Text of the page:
The Waiting is the Hardest Part

Man holding cell phone to head thinkingAs a public relations undergrad graduating in May, I have recently started the job search much like many others. Upon doing so, I learned a great deal about the industry and communicating with other professionals to get your name out there. I have conducted in-depth interviews with professionals that interest me, become President of my university’s Public Relations Student Society of America, participated in Minnesota’s Public Relations Society of America job shadowing event, etc. (the list could goes on and on).

In my opinion, the toughest part of applying for these jobs isn’t doing your research on companies you like and incorporating its views into why you would make a great candidate, and it’s definitely not making solid connections with people who work at your agencies of interest. The toughest part for me (and I’m sure a lot of you applying for jobs will agree) is the waiting!

After spending hours, if not days researching your company of choice, figuring out its values and beliefs and making contacts with professionals who work there, you are forced to play the waiting game. Of course you follow up after a week or two to reiterate your interest in a position with that organization but for the most part, all you can do is wait, and wait, and wait some more.

I myself have been anxiously waiting for weeks to hear back from a couple of my top employment choices, only with the only result being second guessing the layout of my resume or the content of my cover letter. Was I too arrogant? Do I not have what they are looking for? What could I have done differently? Maybe my contact information was wrong?! All of these questions running through my mind, making me even more eager and anxious about finding a job in this tough economy.

Sound familiar? If you are anything like me, the feelings of bitter angst and anxiety are nothing new to you in the job search. Don’t get me wrong, I know there are hundreds of applicants for many positions and it takes time to rummage through all of them, deciding who is worth the interview and who is not. In the same regard, I can’t help but squirm and feel nauseous every time my phone rings with an unknown number. I answer it nervously, expecting to hear the voice of my future employer, only to find out it’s the pharmacy telling me my prescription is filled. Curses!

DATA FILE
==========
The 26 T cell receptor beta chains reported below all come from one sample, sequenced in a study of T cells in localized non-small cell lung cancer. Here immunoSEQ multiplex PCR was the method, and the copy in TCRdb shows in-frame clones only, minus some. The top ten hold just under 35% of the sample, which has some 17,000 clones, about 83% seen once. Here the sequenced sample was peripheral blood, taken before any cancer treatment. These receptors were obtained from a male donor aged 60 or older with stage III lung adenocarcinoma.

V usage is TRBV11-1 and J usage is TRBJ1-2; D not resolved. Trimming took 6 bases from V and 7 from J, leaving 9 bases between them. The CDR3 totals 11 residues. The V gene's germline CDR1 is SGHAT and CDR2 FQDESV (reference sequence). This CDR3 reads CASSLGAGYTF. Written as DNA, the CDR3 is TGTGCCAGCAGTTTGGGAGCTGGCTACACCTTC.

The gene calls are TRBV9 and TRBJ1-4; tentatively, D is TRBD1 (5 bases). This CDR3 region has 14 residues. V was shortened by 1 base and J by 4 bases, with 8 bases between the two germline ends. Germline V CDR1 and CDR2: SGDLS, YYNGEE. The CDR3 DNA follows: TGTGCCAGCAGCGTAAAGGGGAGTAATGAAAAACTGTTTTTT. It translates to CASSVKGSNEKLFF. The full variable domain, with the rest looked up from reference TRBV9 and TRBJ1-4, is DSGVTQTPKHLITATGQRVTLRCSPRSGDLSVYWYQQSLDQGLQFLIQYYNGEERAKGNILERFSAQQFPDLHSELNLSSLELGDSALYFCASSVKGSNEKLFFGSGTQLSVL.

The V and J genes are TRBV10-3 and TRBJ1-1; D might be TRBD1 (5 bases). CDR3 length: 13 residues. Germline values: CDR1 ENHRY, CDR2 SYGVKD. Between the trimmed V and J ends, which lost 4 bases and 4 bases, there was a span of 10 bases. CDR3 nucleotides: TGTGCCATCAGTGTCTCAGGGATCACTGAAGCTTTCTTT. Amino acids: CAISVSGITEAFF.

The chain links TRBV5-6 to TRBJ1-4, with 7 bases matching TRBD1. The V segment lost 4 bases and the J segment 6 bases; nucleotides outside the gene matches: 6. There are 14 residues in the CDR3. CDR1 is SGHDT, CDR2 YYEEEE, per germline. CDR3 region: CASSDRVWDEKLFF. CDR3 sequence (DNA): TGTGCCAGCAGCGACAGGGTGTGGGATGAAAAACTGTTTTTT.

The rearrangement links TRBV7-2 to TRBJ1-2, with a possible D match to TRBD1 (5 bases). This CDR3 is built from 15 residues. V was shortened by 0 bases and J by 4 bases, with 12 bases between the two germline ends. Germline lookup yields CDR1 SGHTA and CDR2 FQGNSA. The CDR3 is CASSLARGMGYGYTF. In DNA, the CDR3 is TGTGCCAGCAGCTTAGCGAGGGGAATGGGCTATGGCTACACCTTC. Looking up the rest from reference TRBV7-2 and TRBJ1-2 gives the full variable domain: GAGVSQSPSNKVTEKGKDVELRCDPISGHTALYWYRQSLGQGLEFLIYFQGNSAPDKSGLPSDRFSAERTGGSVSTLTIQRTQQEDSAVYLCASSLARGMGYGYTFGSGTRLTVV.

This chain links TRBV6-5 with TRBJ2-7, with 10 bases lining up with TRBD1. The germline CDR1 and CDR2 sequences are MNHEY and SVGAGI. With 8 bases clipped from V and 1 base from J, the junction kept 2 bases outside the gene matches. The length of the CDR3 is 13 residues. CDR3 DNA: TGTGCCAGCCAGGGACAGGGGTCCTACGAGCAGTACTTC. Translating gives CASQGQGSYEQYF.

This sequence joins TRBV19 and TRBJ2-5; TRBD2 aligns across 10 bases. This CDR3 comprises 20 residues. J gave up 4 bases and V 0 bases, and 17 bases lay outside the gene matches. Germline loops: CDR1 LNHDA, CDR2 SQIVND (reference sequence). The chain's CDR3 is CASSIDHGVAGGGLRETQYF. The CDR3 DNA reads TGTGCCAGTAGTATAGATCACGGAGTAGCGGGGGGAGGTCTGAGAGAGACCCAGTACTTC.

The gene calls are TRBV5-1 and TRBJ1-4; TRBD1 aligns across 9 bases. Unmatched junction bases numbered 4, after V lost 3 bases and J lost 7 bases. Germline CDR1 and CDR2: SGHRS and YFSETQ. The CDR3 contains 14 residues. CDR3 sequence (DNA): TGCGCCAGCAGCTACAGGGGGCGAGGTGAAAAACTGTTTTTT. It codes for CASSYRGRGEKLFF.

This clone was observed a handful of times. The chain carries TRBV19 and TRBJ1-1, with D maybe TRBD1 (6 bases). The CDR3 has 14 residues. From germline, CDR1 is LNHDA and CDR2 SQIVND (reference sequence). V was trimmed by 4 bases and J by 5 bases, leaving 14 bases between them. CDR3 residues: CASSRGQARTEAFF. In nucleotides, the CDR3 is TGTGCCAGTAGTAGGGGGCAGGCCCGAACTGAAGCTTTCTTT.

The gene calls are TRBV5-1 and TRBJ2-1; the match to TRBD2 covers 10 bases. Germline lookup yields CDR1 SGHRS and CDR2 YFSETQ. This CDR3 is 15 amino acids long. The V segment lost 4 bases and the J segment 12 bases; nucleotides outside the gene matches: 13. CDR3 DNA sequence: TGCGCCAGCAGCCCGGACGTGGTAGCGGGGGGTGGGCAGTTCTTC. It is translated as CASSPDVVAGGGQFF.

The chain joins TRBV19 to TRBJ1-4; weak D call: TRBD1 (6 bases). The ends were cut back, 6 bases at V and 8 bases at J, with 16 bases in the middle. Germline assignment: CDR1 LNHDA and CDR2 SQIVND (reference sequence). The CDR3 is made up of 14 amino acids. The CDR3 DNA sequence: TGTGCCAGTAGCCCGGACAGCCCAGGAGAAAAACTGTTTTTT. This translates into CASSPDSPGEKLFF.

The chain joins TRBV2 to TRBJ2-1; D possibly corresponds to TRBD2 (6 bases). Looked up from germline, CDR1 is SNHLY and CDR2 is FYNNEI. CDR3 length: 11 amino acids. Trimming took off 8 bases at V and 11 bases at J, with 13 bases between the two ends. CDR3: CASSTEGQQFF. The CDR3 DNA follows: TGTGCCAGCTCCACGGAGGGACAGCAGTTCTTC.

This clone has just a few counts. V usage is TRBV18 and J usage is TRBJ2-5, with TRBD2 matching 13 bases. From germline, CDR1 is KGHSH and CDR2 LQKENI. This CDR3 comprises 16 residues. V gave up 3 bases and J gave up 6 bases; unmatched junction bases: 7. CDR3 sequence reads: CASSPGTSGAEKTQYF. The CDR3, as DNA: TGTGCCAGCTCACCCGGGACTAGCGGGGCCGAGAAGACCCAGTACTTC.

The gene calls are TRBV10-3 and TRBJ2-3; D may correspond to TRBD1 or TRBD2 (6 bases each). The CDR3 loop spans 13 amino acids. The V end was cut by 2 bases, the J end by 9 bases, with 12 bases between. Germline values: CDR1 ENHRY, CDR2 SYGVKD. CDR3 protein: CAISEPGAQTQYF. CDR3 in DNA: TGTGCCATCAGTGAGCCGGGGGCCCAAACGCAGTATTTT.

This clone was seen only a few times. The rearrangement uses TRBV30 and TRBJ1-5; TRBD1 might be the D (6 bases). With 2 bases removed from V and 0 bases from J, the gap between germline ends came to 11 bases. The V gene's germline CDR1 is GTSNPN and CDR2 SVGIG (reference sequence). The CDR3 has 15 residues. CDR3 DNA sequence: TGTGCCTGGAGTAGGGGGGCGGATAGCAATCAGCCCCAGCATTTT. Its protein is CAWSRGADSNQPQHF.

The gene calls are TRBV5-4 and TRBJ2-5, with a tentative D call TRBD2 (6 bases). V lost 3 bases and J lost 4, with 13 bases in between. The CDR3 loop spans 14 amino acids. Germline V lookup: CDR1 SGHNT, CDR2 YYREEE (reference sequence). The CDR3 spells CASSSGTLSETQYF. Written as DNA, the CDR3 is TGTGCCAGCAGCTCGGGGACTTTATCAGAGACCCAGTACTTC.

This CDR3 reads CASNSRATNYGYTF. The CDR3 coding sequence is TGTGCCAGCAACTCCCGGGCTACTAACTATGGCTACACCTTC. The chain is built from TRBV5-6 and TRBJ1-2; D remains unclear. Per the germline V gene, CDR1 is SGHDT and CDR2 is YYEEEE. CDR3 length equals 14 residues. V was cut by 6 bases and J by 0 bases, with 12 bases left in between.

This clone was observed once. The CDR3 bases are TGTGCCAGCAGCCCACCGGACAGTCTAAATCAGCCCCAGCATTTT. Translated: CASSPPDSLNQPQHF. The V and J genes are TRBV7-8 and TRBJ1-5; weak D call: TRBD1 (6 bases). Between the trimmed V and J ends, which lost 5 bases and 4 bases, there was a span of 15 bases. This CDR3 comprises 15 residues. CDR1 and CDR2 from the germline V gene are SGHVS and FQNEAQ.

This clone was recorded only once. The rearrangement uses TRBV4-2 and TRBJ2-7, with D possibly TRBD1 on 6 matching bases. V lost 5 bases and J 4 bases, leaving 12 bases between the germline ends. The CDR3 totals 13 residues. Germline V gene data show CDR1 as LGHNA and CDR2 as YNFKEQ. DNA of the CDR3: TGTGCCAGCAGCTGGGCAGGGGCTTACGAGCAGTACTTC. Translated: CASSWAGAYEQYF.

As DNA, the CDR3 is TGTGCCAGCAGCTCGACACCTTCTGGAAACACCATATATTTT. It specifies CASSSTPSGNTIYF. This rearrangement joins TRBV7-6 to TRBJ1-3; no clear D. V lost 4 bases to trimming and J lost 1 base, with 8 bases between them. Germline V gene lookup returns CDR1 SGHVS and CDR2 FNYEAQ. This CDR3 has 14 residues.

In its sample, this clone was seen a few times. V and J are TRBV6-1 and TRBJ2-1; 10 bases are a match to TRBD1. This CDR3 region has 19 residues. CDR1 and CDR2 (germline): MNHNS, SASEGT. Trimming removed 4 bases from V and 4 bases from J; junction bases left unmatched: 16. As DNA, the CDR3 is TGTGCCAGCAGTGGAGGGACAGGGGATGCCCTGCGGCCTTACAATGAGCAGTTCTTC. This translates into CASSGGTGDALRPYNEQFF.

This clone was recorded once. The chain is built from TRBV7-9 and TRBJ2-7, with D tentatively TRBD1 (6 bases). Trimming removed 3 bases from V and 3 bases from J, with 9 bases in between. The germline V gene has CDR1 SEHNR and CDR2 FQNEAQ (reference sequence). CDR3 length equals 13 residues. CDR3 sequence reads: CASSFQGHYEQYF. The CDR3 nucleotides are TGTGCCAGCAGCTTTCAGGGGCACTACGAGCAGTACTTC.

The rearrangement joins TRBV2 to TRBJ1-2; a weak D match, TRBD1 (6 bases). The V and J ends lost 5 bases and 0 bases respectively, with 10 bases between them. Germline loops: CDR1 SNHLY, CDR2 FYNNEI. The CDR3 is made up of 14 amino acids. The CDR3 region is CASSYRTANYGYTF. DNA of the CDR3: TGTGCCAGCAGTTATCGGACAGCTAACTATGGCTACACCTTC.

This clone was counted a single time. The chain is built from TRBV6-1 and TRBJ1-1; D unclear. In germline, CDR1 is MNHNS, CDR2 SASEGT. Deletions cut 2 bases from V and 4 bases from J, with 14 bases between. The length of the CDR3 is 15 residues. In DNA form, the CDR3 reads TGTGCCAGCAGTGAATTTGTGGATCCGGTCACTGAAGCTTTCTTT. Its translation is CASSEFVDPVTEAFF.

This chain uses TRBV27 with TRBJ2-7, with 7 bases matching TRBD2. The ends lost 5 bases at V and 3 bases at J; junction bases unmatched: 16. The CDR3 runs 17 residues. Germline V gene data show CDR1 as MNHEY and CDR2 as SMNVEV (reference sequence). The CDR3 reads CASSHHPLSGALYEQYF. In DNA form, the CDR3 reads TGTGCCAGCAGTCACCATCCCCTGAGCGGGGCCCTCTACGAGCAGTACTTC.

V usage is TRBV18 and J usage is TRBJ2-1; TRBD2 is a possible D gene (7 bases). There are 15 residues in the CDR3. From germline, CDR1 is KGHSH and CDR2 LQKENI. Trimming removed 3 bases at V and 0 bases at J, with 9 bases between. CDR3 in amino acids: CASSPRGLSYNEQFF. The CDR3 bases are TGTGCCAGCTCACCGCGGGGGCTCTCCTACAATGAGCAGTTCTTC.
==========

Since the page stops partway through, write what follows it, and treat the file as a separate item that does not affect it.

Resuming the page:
In the meantime to prevent myself from becoming a spiteful, bitter, jobless student, I have come up with a few PR-related activities to pass the time and keep myself updated in the industry. My top 3 are as follows:

1. Stay Connected: Keep using Twitter, Facebook, Linkedin, etc. These social media sites will strengthen your current relationships and allow you to build more. Staying updated on what professionals are up to is a great conversation topic once you finally do get that phone call for the interview.

2. Read: Find out what others are saying about how the industry is changing and what they are doing to keep up. Articles and books are available everywhere and can help give you an insiders look on some of your favorite topics.

3. Keep Looking: Keep an eye out for more opportunities in the industry, of course you have your top five but keep looking for other openings and maybe you will find something you like even better. Having too many options is a lot better than not having any.

Although the waiting may seem like a torturous mind game, I have realized it’s important to be patient and keep busy. I keep working towards my goals and will eventually find the right fit. For now I am taking the waiting time to discover what I truly want for my career and how I am going to get there. I encourage all of you to do the same. Hopefully that next call will be your future employer. Are you ready?

Keegan Shoutz is a senior at St. Cloud State University in St. Cloud, Minn. and President of its Public Relations Student Society of America. He graduates in August 2010 with a degree in Public Relations and a minor is in Psychology.  He takes a special interest in the consumer/retail market, food and beverage industries, GREEN industries, etc. (he’s chosen not to bore us with the entire list).